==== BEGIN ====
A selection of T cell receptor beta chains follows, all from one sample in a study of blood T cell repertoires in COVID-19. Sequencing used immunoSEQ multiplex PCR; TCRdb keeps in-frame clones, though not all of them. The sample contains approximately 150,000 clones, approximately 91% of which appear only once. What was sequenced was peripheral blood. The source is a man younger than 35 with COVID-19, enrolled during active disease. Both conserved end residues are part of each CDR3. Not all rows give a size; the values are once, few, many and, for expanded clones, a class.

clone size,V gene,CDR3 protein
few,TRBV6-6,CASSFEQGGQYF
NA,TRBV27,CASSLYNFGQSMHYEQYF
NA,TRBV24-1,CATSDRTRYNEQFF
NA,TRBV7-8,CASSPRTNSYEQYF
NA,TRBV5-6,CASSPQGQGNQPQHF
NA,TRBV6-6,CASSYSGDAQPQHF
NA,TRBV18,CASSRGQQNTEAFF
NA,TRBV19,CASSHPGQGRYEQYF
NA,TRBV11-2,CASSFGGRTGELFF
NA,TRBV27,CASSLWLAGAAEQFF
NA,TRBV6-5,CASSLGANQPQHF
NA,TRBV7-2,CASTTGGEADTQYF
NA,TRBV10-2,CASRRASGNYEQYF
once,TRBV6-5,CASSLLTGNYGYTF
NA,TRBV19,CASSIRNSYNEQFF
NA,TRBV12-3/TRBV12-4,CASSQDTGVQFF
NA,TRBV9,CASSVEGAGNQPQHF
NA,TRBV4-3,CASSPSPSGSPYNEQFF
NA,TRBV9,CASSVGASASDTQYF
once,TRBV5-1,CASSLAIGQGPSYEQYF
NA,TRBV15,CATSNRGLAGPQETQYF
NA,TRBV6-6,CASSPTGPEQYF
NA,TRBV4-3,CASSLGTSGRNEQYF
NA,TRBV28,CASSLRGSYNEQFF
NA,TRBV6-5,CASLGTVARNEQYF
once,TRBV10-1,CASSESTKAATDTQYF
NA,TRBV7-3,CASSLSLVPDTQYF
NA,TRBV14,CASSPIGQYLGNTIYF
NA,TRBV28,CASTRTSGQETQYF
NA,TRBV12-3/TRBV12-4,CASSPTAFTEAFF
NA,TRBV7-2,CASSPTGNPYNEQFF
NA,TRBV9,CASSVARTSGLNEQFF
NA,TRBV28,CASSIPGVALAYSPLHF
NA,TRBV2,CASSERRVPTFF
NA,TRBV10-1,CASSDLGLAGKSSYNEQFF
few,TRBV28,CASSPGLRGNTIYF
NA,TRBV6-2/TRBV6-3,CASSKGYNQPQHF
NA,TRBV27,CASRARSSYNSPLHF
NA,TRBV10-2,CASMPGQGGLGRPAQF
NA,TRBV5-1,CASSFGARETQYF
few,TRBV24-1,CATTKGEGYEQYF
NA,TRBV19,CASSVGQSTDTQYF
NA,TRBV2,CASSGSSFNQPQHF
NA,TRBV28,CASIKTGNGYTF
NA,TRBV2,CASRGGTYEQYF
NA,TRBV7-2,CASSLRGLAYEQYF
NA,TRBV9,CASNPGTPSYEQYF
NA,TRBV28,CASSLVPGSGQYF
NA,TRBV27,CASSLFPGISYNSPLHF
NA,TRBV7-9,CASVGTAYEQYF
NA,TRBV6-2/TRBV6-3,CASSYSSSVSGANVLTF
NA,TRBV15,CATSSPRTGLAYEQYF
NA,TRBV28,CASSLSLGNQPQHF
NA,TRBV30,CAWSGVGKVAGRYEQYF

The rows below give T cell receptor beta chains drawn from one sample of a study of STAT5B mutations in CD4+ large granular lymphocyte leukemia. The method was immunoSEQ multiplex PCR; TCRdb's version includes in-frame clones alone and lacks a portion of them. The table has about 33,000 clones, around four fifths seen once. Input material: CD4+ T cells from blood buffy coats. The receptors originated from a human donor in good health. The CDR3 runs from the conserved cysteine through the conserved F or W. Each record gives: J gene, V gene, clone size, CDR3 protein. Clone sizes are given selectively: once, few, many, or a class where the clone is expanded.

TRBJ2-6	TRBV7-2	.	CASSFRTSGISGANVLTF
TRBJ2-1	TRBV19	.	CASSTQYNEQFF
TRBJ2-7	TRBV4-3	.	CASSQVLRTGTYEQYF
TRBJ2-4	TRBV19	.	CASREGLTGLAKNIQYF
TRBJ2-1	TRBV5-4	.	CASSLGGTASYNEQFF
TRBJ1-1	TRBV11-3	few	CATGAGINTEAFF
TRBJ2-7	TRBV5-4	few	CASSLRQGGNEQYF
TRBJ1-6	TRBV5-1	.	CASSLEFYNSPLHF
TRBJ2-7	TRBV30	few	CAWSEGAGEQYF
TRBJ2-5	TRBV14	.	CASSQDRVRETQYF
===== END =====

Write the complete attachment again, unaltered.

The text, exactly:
A selection of T cell receptor beta chains follows, all from one sample in a study of blood T cell repertoires in COVID-19. Sequencing used immunoSEQ multiplex PCR; TCRdb keeps in-frame clones, though not all of them. The sample contains approximately 150,000 clones, approximately 91% of which appear only once. What was sequenced was peripheral blood. The source is a man younger than 35 with COVID-19, enrolled during active disease. Both conserved end residues are part of each CDR3. Not all rows give a size; the values are once, few, many and, for expanded clones, a class.

clone size,V gene,CDR3 protein
few,TRBV6-6,CASSFEQGGQYF
NA,TRBV27,CASSLYNFGQSMHYEQYF
NA,TRBV24-1,CATSDRTRYNEQFF
NA,TRBV7-8,CASSPRTNSYEQYF
NA,TRBV5-6,CASSPQGQGNQPQHF
NA,TRBV6-6,CASSYSGDAQPQHF
NA,TRBV18,CASSRGQQNTEAFF
NA,TRBV19,CASSHPGQGRYEQYF
NA,TRBV11-2,CASSFGGRTGELFF
NA,TRBV27,CASSLWLAGAAEQFF
NA,TRBV6-5,CASSLGANQPQHF
NA,TRBV7-2,CASTTGGEADTQYF
NA,TRBV10-2,CASRRASGNYEQYF
once,TRBV6-5,CASSLLTGNYGYTF
NA,TRBV19,CASSIRNSYNEQFF
NA,TRBV12-3/TRBV12-4,CASSQDTGVQFF
NA,TRBV9,CASSVEGAGNQPQHF
NA,TRBV4-3,CASSPSPSGSPYNEQFF
NA,TRBV9,CASSVGASASDTQYF
once,TRBV5-1,CASSLAIGQGPSYEQYF
NA,TRBV15,CATSNRGLAGPQETQYF
NA,TRBV6-6,CASSPTGPEQYF
NA,TRBV4-3,CASSLGTSGRNEQYF
NA,TRBV28,CASSLRGSYNEQFF
NA,TRBV6-5,CASLGTVARNEQYF
once,TRBV10-1,CASSESTKAATDTQYF
NA,TRBV7-3,CASSLSLVPDTQYF
NA,TRBV14,CASSPIGQYLGNTIYF
NA,TRBV28,CASTRTSGQETQYF
NA,TRBV12-3/TRBV12-4,CASSPTAFTEAFF
NA,TRBV7-2,CASSPTGNPYNEQFF
NA,TRBV9,CASSVARTSGLNEQFF
NA,TRBV28,CASSIPGVALAYSPLHF
NA,TRBV2,CASSERRVPTFF
NA,TRBV10-1,CASSDLGLAGKSSYNEQFF
few,TRBV28,CASSPGLRGNTIYF
NA,TRBV6-2/TRBV6-3,CASSKGYNQPQHF
NA,TRBV27,CASRARSSYNSPLHF
NA,TRBV10-2,CASMPGQGGLGRPAQF
NA,TRBV5-1,CASSFGARETQYF
few,TRBV24-1,CATTKGEGYEQYF
NA,TRBV19,CASSVGQSTDTQYF
NA,TRBV2,CASSGSSFNQPQHF
NA,TRBV28,CASIKTGNGYTF
NA,TRBV2,CASRGGTYEQYF
NA,TRBV7-2,CASSLRGLAYEQYF
NA,TRBV9,CASNPGTPSYEQYF
NA,TRBV28,CASSLVPGSGQYF
NA,TRBV27,CASSLFPGISYNSPLHF
NA,TRBV7-9,CASVGTAYEQYF
NA,TRBV6-2/TRBV6-3,CASSYSSSVSGANVLTF
NA,TRBV15,CATSSPRTGLAYEQYF
NA,TRBV28,CASSLSLGNQPQHF
NA,TRBV30,CAWSGVGKVAGRYEQYF

The rows below give T cell receptor beta chains drawn from one sample of a study of STAT5B mutations in CD4+ large granular lymphocyte leukemia. The method was immunoSEQ multiplex PCR; TCRdb's version includes in-frame clones alone and lacks a portion of them. The table has about 33,000 clones, around four fifths seen once. Input material: CD4+ T cells from blood buffy coats. The receptors originated from a human donor in good health. The CDR3 runs from the conserved cysteine through the conserved F or W. Each record gives: J gene, V gene, clone size, CDR3 protein. Clone sizes are given selectively: once, few, many, or a class where the clone is expanded.

TRBJ2-6	TRBV7-2	.	CASSFRTSGISGANVLTF
TRBJ2-1	TRBV19	.	CASSTQYNEQFF
TRBJ2-7	TRBV4-3	.	CASSQVLRTGTYEQYF
TRBJ2-4	TRBV19	.	CASREGLTGLAKNIQYF
TRBJ2-1	TRBV5-4	.	CASSLGGTASYNEQFF
TRBJ1-1	TRBV11-3	few	CATGAGINTEAFF
TRBJ2-7	TRBV5-4	few	CASSLRQGGNEQYF
TRBJ1-6	TRBV5-1	.	CASSLEFYNSPLHF
TRBJ2-7	TRBV30	few	CAWSEGAGEQYF
TRBJ2-5	TRBV14	.	CASSQDRVRETQYF